The first two sections of the book focused on the reasons to move to ditching our textbooks, both in a literal sense and a mindset towards how we teach sense. I appreciated the thoughts in these sections and some of the sections will provide great conversation starters with staff at our school.
The third section provided some practical strategies on how to ditch your textbook, create a space of your content, create content and let your students create content. The one key point that came out to me in this section was a move to Google Apps for Education (#GAFE) is a fantastic way to go;however, I need to also create a different space to share resources and links for my class or school. I have just started exploring GAFE and I intend to use it next school year and had thought it may be more of a one stop shop; I need to rethink a few things on this point.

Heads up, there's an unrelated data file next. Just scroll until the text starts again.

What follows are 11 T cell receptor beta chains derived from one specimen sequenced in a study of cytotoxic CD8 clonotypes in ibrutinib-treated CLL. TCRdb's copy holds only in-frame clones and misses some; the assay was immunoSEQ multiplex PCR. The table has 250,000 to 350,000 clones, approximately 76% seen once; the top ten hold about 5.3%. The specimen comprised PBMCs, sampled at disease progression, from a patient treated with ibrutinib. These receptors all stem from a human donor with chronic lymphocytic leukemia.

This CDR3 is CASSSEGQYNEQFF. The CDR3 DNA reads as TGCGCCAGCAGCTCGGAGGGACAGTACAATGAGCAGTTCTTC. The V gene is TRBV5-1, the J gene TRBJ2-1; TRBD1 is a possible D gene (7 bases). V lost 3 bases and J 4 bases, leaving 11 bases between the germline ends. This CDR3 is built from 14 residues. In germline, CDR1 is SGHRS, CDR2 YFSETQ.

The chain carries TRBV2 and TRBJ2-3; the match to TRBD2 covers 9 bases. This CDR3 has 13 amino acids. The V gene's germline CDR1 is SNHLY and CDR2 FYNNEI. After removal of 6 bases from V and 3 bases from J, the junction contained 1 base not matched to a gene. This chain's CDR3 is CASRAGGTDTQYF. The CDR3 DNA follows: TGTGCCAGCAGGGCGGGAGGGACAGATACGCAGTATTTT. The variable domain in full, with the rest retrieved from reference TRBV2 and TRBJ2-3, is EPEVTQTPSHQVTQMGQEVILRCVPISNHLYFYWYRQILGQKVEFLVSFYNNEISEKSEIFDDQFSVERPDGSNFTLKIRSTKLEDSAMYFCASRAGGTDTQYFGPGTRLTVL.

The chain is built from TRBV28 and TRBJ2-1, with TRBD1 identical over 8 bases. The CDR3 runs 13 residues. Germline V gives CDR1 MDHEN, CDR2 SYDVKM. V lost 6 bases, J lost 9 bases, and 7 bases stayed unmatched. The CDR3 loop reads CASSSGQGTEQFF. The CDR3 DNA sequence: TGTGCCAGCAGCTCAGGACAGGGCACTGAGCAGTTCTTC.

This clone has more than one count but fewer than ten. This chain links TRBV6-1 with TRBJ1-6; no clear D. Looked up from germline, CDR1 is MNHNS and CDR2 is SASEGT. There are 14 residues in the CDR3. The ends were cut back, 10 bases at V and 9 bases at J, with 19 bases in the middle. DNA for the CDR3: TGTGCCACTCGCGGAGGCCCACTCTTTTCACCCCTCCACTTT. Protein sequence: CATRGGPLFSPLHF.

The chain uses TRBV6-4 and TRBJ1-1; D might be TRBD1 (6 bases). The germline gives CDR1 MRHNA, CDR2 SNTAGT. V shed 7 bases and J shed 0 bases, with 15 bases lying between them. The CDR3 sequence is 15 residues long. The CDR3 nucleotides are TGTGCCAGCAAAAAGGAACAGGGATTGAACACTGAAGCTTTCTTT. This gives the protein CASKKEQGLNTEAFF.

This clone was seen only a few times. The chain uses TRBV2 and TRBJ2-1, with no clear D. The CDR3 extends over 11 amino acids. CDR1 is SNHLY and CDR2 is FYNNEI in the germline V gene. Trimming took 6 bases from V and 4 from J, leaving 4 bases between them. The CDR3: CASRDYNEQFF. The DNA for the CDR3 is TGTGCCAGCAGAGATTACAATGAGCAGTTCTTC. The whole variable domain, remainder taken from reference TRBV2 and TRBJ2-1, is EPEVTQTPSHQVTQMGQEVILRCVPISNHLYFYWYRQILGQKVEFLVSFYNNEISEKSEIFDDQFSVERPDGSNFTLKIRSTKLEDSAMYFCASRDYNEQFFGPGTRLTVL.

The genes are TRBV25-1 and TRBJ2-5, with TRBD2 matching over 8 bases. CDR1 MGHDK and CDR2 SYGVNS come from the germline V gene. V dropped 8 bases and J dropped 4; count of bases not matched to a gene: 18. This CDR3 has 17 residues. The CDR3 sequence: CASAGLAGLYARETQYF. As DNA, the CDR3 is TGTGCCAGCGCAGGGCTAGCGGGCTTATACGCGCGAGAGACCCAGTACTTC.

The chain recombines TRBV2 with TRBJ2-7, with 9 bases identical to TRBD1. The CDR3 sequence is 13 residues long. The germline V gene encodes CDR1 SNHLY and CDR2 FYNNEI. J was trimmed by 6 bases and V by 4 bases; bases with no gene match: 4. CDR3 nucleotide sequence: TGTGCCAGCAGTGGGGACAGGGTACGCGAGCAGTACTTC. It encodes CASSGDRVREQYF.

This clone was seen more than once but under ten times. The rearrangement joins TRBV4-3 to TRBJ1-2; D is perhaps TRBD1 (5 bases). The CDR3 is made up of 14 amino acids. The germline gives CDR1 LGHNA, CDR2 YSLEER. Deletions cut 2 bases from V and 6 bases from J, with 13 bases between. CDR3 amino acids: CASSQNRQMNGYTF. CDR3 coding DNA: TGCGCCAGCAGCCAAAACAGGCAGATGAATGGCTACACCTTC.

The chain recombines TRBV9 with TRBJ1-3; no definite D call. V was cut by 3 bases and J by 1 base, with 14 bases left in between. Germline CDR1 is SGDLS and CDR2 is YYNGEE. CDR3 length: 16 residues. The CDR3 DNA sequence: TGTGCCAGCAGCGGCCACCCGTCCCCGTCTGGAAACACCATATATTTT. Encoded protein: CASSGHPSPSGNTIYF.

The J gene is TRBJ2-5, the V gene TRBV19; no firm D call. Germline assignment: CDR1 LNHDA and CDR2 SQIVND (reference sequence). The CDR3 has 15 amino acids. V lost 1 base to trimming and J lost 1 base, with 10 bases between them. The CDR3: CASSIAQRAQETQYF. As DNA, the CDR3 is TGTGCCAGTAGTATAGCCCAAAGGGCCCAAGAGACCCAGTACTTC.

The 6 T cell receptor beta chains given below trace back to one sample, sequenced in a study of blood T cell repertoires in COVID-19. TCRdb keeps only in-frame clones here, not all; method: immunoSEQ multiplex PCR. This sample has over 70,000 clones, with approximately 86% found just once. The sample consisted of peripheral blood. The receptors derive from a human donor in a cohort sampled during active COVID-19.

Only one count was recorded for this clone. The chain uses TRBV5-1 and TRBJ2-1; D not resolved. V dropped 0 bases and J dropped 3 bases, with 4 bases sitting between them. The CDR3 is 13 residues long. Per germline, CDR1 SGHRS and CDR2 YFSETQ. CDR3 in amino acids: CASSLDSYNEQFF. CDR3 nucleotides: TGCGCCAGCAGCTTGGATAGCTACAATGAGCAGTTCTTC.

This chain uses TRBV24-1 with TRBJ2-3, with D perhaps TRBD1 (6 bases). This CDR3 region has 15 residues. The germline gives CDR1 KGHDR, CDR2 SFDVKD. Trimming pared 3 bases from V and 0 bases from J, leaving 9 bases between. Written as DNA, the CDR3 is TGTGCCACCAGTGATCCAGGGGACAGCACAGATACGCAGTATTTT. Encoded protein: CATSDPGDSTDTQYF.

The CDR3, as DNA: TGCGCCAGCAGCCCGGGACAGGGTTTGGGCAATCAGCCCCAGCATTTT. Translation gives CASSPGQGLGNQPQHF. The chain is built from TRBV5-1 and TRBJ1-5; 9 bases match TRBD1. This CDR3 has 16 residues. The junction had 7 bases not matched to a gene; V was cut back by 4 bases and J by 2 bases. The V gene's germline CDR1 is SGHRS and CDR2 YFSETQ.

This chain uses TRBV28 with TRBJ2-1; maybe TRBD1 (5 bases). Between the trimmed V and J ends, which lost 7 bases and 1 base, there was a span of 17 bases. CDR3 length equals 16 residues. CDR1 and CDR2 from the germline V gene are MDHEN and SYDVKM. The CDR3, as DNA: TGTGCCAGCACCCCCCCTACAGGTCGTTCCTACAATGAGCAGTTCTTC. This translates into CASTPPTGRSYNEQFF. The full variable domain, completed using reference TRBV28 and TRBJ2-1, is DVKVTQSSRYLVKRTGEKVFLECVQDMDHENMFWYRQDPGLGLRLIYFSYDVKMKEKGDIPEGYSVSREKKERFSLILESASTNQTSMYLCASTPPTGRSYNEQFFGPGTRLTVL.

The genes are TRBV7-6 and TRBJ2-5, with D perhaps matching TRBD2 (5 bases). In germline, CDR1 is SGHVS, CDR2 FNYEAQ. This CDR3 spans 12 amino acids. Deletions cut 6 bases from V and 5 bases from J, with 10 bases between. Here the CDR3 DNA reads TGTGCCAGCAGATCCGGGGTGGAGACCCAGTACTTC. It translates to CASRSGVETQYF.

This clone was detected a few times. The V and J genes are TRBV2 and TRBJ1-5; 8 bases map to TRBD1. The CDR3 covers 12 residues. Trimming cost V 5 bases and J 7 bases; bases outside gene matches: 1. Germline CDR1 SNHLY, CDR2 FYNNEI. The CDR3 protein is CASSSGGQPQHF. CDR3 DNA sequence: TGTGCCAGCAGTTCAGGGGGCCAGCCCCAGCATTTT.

The final section of the book was devoted to helping you develop a #DitchBook mindset. From creating a personal philosophy, mission statement to some theme planning. I particularly liked the mission statement section, so much so I opened up Evernote and made a note about a possible opening week staff activity. I also enjoyed the Identify Major Themes chapter. With the changing BC curriculum, we have been trying to encourage staff at our school to think and plan in themes – I think this section provide a good and easy to understand strategy for developing theme based plans.
Many of the chapters have a QR code that links to further resources on the website. Below is a list of the links that I found the most interesting.
My goal is to implement two of the strategies or ideas from the book each term next year. . . . .